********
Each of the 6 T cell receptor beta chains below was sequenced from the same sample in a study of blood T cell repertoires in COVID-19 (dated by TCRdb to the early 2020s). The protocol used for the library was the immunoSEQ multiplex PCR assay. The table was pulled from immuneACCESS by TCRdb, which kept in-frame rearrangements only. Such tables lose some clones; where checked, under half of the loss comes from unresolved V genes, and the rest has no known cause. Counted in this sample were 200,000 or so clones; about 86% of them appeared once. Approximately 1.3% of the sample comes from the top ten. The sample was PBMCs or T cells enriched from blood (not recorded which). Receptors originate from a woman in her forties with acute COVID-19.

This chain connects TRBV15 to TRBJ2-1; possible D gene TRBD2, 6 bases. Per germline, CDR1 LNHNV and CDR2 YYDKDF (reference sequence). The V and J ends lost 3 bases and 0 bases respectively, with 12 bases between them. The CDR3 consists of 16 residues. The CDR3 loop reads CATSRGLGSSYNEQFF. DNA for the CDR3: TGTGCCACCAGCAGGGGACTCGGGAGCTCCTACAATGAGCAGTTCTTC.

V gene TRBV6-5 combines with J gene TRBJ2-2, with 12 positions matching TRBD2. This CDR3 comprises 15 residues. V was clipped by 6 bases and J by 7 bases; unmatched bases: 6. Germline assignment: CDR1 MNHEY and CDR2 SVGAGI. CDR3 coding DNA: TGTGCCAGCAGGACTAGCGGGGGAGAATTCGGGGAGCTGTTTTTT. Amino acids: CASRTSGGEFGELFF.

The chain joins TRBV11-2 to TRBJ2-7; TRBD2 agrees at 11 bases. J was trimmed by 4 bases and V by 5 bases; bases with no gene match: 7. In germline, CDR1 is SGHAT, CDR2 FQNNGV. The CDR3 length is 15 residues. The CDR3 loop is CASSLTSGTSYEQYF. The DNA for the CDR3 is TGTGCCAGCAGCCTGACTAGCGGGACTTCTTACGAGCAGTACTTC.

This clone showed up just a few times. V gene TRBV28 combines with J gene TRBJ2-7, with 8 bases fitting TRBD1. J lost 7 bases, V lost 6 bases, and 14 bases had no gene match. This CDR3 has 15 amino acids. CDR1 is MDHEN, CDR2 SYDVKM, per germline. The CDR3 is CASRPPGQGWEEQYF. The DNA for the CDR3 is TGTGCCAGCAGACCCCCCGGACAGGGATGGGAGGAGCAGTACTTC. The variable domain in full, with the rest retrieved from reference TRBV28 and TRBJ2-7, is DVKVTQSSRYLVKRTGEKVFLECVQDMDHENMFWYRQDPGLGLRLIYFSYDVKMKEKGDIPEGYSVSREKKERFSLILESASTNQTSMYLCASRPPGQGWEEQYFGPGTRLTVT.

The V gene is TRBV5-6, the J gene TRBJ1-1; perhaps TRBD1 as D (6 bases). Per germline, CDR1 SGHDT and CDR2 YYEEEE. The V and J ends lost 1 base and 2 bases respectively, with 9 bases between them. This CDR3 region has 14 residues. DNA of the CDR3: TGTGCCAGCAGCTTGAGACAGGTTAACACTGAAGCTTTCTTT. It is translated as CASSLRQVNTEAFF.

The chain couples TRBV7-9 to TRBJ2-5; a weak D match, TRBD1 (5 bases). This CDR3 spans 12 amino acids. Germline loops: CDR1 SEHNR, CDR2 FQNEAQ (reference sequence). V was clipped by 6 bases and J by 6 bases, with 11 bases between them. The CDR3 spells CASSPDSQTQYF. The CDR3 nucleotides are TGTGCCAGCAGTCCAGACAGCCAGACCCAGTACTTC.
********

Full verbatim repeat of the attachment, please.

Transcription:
Each of the 6 T cell receptor beta chains below was sequenced from the same sample in a study of blood T cell repertoires in COVID-19 (dated by TCRdb to the early 2020s). The protocol used for the library was the immunoSEQ multiplex PCR assay. The table was pulled from immuneACCESS by TCRdb, which kept in-frame rearrangements only. Such tables lose some clones; where checked, under half of the loss comes from unresolved V genes, and the rest has no known cause. Counted in this sample were 200,000 or so clones; about 86% of them appeared once. Approximately 1.3% of the sample comes from the top ten. The sample was PBMCs or T cells enriched from blood (not recorded which). Receptors originate from a woman in her forties with acute COVID-19.

This chain connects TRBV15 to TRBJ2-1; possible D gene TRBD2, 6 bases. Per germline, CDR1 LNHNV and CDR2 YYDKDF (reference sequence). The V and J ends lost 3 bases and 0 bases respectively, with 12 bases between them. The CDR3 consists of 16 residues. The CDR3 loop reads CATSRGLGSSYNEQFF. DNA for the CDR3: TGTGCCACCAGCAGGGGACTCGGGAGCTCCTACAATGAGCAGTTCTTC.

V gene TRBV6-5 combines with J gene TRBJ2-2, with 12 positions matching TRBD2. This CDR3 comprises 15 residues. V was clipped by 6 bases and J by 7 bases; unmatched bases: 6. Germline assignment: CDR1 MNHEY and CDR2 SVGAGI. CDR3 coding DNA: TGTGCCAGCAGGACTAGCGGGGGAGAATTCGGGGAGCTGTTTTTT. Amino acids: CASRTSGGEFGELFF.

The chain joins TRBV11-2 to TRBJ2-7; TRBD2 agrees at 11 bases. J was trimmed by 4 bases and V by 5 bases; bases with no gene match: 7. In germline, CDR1 is SGHAT, CDR2 FQNNGV. The CDR3 length is 15 residues. The CDR3 loop is CASSLTSGTSYEQYF. The DNA for the CDR3 is TGTGCCAGCAGCCTGACTAGCGGGACTTCTTACGAGCAGTACTTC.

This clone showed up just a few times. V gene TRBV28 combines with J gene TRBJ2-7, with 8 bases fitting TRBD1. J lost 7 bases, V lost 6 bases, and 14 bases had no gene match. This CDR3 has 15 amino acids. CDR1 is MDHEN, CDR2 SYDVKM, per germline. The CDR3 is CASRPPGQGWEEQYF. The DNA for the CDR3 is TGTGCCAGCAGACCCCCCGGACAGGGATGGGAGGAGCAGTACTTC. The variable domain in full, with the rest retrieved from reference TRBV28 and TRBJ2-7, is DVKVTQSSRYLVKRTGEKVFLECVQDMDHENMFWYRQDPGLGLRLIYFSYDVKMKEKGDIPEGYSVSREKKERFSLILESASTNQTSMYLCASRPPGQGWEEQYFGPGTRLTVT.

The V gene is TRBV5-6, the J gene TRBJ1-1; perhaps TRBD1 as D (6 bases). Per germline, CDR1 SGHDT and CDR2 YYEEEE. The V and J ends lost 1 base and 2 bases respectively, with 9 bases between them. This CDR3 region has 14 residues. DNA of the CDR3: TGTGCCAGCAGCTTGAGACAGGTTAACACTGAAGCTTTCTTT. It is translated as CASSLRQVNTEAFF.

The chain couples TRBV7-9 to TRBJ2-5; a weak D match, TRBD1 (5 bases). This CDR3 spans 12 amino acids. Germline loops: CDR1 SEHNR, CDR2 FQNEAQ (reference sequence). V was clipped by 6 bases and J by 6 bases, with 11 bases between them. The CDR3 spells CASSPDSQTQYF. The CDR3 nucleotides are TGTGCCAGCAGTCCAGACAGCCAGACCCAGTACTTC.